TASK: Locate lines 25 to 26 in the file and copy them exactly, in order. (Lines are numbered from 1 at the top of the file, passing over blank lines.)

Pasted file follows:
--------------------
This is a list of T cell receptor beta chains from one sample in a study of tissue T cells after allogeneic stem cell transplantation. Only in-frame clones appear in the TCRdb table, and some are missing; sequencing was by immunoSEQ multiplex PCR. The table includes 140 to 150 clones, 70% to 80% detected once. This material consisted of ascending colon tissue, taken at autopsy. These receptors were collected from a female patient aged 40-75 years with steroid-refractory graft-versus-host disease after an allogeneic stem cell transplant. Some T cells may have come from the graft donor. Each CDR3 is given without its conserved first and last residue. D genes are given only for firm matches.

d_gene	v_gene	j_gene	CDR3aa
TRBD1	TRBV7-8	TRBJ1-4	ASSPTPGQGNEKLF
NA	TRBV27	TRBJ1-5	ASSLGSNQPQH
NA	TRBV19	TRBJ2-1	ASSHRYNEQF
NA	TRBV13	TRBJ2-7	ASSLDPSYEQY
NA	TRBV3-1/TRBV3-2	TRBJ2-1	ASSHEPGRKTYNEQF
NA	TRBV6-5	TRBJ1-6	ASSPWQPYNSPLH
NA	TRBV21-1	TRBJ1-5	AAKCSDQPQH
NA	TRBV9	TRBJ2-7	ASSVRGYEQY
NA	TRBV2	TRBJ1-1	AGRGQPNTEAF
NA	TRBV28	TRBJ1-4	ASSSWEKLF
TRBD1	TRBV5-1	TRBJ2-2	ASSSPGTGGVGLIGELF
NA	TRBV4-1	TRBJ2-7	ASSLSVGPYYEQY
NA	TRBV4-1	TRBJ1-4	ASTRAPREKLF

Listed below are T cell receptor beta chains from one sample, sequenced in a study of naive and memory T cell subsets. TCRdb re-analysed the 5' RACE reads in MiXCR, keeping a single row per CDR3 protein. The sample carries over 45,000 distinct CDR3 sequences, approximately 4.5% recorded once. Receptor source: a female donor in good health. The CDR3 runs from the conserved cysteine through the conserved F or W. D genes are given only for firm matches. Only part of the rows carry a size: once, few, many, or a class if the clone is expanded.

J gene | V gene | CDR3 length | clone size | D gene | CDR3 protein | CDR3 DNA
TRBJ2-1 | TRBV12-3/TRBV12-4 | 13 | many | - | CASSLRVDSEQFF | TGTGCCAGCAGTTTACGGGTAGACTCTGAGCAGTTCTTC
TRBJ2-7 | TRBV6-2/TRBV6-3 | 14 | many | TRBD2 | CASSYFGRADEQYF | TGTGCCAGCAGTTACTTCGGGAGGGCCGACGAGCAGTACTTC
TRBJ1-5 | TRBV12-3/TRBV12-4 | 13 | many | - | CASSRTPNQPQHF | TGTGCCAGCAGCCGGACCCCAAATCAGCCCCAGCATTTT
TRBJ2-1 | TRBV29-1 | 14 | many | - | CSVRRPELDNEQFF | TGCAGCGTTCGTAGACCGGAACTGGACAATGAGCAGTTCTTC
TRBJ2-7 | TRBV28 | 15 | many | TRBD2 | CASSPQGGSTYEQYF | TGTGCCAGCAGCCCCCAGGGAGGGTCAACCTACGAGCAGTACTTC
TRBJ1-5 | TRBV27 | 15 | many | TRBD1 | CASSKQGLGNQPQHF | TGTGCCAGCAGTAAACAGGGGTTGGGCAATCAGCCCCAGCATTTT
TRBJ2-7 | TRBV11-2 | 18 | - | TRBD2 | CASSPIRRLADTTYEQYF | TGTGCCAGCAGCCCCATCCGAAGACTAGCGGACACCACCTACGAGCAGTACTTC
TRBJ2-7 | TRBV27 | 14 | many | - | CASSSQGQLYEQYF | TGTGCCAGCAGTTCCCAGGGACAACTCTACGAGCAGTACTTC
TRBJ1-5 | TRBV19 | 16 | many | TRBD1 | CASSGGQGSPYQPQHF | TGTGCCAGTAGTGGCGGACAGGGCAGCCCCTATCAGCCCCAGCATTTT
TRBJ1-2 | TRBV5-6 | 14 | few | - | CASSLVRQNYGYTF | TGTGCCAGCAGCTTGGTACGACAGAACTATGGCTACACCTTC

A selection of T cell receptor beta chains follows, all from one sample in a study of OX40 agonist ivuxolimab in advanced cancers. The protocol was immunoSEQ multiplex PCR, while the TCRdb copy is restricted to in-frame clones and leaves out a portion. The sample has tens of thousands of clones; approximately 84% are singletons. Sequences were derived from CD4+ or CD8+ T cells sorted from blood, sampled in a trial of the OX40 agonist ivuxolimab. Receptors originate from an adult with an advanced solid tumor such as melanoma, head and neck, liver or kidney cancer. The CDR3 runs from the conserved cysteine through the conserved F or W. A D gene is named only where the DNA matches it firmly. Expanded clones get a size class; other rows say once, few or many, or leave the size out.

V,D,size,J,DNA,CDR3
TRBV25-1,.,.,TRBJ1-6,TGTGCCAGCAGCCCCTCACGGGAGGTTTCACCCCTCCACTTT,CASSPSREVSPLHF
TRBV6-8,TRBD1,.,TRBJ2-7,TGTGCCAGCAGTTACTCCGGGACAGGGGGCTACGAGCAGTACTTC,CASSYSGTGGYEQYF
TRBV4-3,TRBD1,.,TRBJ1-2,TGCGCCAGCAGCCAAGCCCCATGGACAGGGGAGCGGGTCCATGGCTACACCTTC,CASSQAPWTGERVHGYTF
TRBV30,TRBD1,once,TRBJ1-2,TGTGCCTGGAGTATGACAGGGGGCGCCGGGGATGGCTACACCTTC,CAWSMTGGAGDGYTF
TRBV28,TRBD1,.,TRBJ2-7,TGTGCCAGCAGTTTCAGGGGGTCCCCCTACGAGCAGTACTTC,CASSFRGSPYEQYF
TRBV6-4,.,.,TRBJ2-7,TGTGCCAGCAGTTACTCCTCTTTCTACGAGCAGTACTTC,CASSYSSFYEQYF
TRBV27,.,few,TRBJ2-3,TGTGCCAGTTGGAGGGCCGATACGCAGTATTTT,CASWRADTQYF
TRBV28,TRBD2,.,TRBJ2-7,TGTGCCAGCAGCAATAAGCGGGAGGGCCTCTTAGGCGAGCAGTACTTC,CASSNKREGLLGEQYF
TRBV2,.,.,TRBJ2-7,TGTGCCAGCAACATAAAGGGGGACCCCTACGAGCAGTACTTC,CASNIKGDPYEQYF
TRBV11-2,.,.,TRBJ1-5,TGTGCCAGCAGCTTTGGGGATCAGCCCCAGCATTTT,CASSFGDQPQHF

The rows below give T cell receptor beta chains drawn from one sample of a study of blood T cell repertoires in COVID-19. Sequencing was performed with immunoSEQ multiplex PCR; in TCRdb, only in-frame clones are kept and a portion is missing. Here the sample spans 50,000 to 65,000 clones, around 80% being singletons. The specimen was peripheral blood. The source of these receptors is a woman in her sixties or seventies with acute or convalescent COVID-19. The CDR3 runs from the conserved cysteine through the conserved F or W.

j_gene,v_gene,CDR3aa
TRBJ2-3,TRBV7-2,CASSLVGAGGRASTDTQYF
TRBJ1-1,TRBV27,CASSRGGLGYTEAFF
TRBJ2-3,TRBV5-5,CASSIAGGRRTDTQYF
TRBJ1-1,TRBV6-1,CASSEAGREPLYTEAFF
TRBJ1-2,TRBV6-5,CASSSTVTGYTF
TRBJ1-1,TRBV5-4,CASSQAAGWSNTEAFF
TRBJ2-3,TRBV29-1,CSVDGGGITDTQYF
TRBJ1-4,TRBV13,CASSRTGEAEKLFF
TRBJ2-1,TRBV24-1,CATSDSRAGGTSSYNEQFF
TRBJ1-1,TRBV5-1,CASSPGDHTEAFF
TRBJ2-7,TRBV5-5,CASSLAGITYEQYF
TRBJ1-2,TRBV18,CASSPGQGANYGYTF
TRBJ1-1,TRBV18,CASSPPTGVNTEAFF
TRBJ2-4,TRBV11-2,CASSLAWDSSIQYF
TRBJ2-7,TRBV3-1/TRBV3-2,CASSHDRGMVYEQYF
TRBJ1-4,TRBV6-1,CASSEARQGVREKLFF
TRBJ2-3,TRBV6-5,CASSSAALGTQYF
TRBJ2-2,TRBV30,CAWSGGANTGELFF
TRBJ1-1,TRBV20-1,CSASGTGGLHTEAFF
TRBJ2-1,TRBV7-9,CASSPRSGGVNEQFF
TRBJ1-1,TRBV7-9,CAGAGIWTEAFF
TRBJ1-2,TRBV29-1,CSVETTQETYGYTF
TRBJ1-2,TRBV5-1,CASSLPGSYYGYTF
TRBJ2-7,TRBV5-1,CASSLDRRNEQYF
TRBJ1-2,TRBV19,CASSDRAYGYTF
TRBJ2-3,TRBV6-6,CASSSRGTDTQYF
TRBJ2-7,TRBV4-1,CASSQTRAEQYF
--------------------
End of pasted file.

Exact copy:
TRBJ2-7 | TRBV27 | 14 | many | - | CASSSQGQLYEQYF | TGTGCCAGCAGTTCCCAGGGACAACTCTACGAGCAGTACTTC
TRBJ1-5 | TRBV19 | 16 | many | TRBD1 | CASSGGQGSPYQPQHF | TGTGCCAGTAGTGGCGGACAGGGCAGCCCCTATCAGCCCCAGCATTTT